Project 3: Path Tracer

Path tracing begins with a camera. Say, for the camera, we have the bottom left corner as $(0, 0)^T$ and the top right as $(1, 1)^T$. To cast a try from the camera's pinhole through $(x, y)^T$, we can find the normalized 2D camera coordinates for that point by shifting it down left by $(0.5, 0.5)^T$ and scale up the vector by two, resulting in $(2x - 1, 2y - 1)^T$.

Given the field of view of the camera in both $x$ and $y$ directions, $fov_x$ and $fox_y$, we can cast a ray in the camera space from the origin $(0, 0, 0)^T$, in the direction of $((2x-1)\tan(fov_x/2), (2y-1)\tan(fov_y/2), -1)^T$ (that the camera is pointing to negative-$z$), which needs normalizing.

Since path tracing is done in the world space, we need to further transform this ray from the camera space to the world coordinates. Its origin in world coordinates becomes the position of the camera, and its direction can be transformed by the camera's basis matrix for orientation $\begin{bmatrix}\vec{\text{right}} & \vec{\text{up}} & \text{unit}(\vec{\text{pos}_\text{camera}} - \vec{\text{pos}_\text{target}})\end{bmatrix}$, where $\vec{\text{right}}$ can be evaluated from a cross product of $\text{unit}(\vec{\text{pos}_\text{camera}} - \vec{\text{pos}_\text{target}})$ and $\vec{\text{up}}$.

With the method described above we are then able to generate any ray from the camera through $(x, y)^T$. And for every pixel $(x_\text{pixel}, y_\text{pixel})^T$, where at the bottom left pixel it is $(0, 0)^T$ and at the top right it is $(\text{width}_\text{image} - 1, \text{height}_\text{image} - 1)^T$, we can randomly sample a couple of points within the pixel square defined by $(x_\text{pixel}, y_\text{pixel})^T$ and $(x_\text{pixel} + 1, y_\text{pixel} + 1)^T$, at $(x_\text{pixel} + \text{rand}(0, 1), y_\text{pixel} + \text{rand}(0, 1))^T$.

There are two types of primitives covered in this project—triangle and sphere. To test the intersection between a ray and a triangle, we can use the Möller-Trumbore algorithm to solve for the distance between the ray origin and the hit point, and the barycentric coordinates on the triangle. Below is a quick derivation to the algorithm.

Say that the ray is defined as $\vec{r} = \vec{o} + t \vec{d}$, and the triangle is bounded by $\{\vec{a}, \vec{b}, \vec{c}\}$. Since the intersection is on the triangle's plane, we can equate $\vec{r} = \vec{o} + t \vec{d} = (1 - \beta - \gamma)\vec{a} + \beta \vec{b} + \gamma \vec{c}$, where the unknowns are $\{t, \beta, \gamma\}$. After rearranging the equation we can get $t \vec{d} + \beta (\vec{a} - \vec{b}) + \gamma (\vec{a} - \vec{c}) = \vec{a} - \vec{o}$, which can be rewritten as $\begin{bmatrix}\vec{d} & (\vec{a} - \vec{b}) & (\vec{a} - \vec{c})\end{bmatrix}(t, \beta, \gamma)^T = \vec{a} - \vec{o}$. To solve for the unknowns, we can apply an inverse matrix to the left: $(t, \beta, \gamma)^T = \begin{bmatrix}\vec{d} & (\vec{a} - \vec{b}) & (\vec{a} - \vec{c})\end{bmatrix}^{-1}(\vec{a} - \vec{o})$. After some additional simplification, we will end up with the Möller-Trumbore algorithm.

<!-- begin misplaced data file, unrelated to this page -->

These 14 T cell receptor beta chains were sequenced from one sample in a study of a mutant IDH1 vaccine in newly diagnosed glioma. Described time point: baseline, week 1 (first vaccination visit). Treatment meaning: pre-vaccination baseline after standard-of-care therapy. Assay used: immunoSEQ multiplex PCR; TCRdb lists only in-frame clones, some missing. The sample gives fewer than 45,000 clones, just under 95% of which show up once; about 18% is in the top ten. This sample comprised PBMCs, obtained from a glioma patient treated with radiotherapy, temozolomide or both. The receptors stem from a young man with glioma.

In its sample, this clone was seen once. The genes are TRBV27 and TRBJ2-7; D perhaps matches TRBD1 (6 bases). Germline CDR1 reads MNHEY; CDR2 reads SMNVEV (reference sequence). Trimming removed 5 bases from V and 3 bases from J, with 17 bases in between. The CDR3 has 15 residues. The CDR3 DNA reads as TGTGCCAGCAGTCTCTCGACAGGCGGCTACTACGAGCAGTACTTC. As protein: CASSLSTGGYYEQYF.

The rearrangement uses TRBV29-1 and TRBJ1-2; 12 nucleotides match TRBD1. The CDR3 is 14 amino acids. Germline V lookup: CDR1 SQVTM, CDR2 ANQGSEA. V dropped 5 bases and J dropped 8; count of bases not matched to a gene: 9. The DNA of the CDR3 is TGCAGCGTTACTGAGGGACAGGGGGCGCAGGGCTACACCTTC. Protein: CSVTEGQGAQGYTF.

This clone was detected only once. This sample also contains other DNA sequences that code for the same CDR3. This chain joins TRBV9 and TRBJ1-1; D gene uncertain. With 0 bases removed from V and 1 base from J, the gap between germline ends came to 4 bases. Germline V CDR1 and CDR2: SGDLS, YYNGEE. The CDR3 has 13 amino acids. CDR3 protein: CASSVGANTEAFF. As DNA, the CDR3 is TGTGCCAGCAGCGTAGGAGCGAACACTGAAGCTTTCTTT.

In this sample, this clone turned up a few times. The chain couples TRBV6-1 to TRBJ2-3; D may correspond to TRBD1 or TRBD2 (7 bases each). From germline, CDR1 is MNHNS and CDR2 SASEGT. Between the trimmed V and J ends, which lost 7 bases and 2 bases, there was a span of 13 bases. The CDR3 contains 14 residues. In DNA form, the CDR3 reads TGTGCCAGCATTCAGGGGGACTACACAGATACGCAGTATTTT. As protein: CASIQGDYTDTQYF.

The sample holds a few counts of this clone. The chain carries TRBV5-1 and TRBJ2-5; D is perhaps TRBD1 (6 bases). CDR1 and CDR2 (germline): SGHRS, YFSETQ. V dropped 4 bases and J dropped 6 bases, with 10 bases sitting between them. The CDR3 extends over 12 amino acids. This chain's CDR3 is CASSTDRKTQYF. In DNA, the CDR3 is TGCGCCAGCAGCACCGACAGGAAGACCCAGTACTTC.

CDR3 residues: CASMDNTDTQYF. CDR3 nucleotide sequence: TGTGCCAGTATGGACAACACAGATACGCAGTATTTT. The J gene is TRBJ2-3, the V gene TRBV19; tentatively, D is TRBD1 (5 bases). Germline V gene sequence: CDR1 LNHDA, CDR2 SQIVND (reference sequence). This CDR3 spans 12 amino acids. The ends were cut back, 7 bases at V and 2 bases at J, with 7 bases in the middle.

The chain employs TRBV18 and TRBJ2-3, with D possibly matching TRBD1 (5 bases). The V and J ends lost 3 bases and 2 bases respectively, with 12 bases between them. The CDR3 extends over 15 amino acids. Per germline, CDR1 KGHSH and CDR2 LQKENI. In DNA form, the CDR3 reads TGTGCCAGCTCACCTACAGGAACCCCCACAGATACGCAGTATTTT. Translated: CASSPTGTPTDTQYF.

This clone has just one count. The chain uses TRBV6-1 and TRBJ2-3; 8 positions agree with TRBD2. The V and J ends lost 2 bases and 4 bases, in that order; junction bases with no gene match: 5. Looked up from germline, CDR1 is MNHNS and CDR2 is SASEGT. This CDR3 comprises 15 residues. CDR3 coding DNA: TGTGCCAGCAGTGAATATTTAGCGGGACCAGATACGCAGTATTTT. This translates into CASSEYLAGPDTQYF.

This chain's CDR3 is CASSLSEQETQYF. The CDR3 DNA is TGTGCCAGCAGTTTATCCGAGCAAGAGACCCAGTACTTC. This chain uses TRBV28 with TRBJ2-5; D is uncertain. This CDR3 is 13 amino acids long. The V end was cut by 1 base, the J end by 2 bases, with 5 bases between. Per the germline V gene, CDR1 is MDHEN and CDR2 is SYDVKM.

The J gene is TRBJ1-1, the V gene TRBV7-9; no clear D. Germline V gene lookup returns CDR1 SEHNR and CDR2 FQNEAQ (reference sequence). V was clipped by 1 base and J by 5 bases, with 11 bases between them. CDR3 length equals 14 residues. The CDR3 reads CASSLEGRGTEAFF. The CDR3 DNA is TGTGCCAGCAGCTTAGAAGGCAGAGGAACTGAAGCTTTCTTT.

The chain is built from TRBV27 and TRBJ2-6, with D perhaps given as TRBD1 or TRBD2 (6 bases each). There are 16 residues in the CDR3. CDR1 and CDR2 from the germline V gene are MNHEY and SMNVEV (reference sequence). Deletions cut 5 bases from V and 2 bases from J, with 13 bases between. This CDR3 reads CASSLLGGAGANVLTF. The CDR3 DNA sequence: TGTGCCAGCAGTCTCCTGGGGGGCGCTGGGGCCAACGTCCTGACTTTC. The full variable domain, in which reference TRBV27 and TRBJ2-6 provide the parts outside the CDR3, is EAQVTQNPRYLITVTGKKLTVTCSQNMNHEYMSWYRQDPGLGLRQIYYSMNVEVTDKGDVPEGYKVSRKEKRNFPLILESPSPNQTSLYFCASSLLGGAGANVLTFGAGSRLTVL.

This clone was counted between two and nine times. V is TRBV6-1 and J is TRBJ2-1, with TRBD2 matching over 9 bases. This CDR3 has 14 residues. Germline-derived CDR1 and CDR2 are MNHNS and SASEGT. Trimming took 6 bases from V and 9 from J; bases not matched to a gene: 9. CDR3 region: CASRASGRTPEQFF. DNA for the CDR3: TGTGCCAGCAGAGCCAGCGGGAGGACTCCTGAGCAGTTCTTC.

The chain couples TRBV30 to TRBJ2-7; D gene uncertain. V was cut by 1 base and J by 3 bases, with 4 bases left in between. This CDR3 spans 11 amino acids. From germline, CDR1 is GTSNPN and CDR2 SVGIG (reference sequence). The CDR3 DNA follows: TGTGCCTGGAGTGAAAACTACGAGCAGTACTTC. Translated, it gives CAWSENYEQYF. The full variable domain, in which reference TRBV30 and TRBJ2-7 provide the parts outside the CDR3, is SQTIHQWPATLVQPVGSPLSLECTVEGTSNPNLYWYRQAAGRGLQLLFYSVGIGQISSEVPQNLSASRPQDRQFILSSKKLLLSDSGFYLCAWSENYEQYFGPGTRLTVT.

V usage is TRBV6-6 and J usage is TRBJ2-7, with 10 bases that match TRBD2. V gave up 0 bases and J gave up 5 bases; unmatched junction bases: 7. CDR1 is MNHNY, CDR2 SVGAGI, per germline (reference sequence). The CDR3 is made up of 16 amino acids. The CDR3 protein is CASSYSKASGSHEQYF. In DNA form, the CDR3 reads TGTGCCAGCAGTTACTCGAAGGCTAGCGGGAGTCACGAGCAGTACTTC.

\begin{align}
\begin{bmatrix}t \\ \beta \\ \gamma\end{bmatrix}
= \frac{1}{\vec{s_1} \cdot \vec{e_1}} \begin{bmatrix}\vec{s_2} \cdot \vec{e_2} \\ \vec{s_1} \cdot \vec{s} \\ \vec{s_2} \cdot \vec{d}\end{bmatrix}, \\
\text{where } \vec{e_1} = \vec{p_1} - \vec{p_0} \\
\vec{e_2} = \vec{p_2} - \vec{p_0} \\
\vec{s} = \vec{o} - \vec{p_0} \\
\vec{s_1} = \vec{d} \times \vec{e_2} \\
\vec{s_2} = \vec{s} \times \vec{e_1}
\end{align}

A final step after finding the intersection is to validate its position, whether it's inside the triangle ($0 \leq \beta \leq 1$, $0 \leq \gamma \leq 1$, $0 \leq \beta + \gamma \leq 1$) and it's somewhere in front of the camera ($t > 0$). The ray should intersect the triangle if it passes the test.

Besides intersecting triangles, rays may intersect with spheres as well. The condition for a ray to intersect the surface of a sphere is that $|\vec{r} - \vec{o_\text{sphere}}| = |\vec{o} + t \vec{d} - \vec{o_\text{sphere}}| = r_\text{sphere}$.

\begin{align}
|\vec{o} + t \vec{d} - \vec{o_\text{sphere}}| = r_\text{sphere} \\
(\vec{o} + t \vec{d} - \vec{o_\text{sphere}}) \cdot (\vec{o} + t \vec{d} - \vec{o_\text{sphere}}) = r_\text{sphere}^2 \\
((\vec{o} - \vec{o_\text{sphere}}) + t \vec{d}) \cdot ((\vec{o} - \vec{o_\text{sphere}}) + t \vec{d}) = r_\text{sphere}^2 \\
(t \vec{d}) \cdot (t \vec{d}) + 2 (\vec{o} - \vec{o_\text{sphere}}) \cdot (t \vec{d}) + (\vec{o} - \vec{o_\text{sphere}}) \cdot (\vec{o} - \vec{o_\text{sphere}}) - r_\text{sphere}^2 = 0 \\
t^2 \vec{d} \cdot \vec{d} + 2t (\vec{o} - \vec{o_\text{sphere}}) \cdot \vec{d} + (\vec{o} - \vec{o_\text{sphere}}) \cdot (\vec{o} - \vec{o_\text{sphere}}) - r_\text{sphere}^2 = 0 \\
t = \frac{- 2 (\vec{o} - \vec{o_\text{sphere}}) \cdot \vec{d} \pm \sqrt{\Delta}}{2 \vec{d} \cdot \vec{d}},\\
\text{where } \Delta = (2 (\vec{o} - \vec{o_\text{sphere}}) \cdot \vec{d})^2 - 4 (\vec{d} \cdot \vec{d}) ((\vec{o} - \vec{o_\text{sphere}}) \cdot (\vec{o} - \vec{o_\text{sphere}}) - r_\text{sphere}^2)
\end{align}

The $\Delta$ term in the equation tells how many intersections there are between the ray and the sphere. If $\Delta < 0$, there should be no intersection; if $\Delta = 0$, the ray should be tangent to the sphere; and if $\Delta > 0$, the ray intersects the sphere twice.

Below are the renderings of a few smaller models, shaded by their surface normal vectors.

To construct a bounding volume hierarchy (BVH), we begin with a set of primitives. At each level, we select a criteria to partition the set of primitives into two subsets. A heuristic I implemented is to divide the set of primitives at the midpoint of the max spanning axis of those primitives' centroids. For example, given the centroids of three primitives $\{(0, 0, 1)^T, (0, 1, -1)^T, (3, 0, 1)^T\}$, the partition is chosen at the axis-aligned plane where $x = 1.5$. After dividing the set of primitives, we can recursively generate the sub-BVH's for those two subsets of primitives until reaching a desired max primitive count per unit BVH node. It is worth noting that we only store the primitives inside the leaf nodes of the BVH.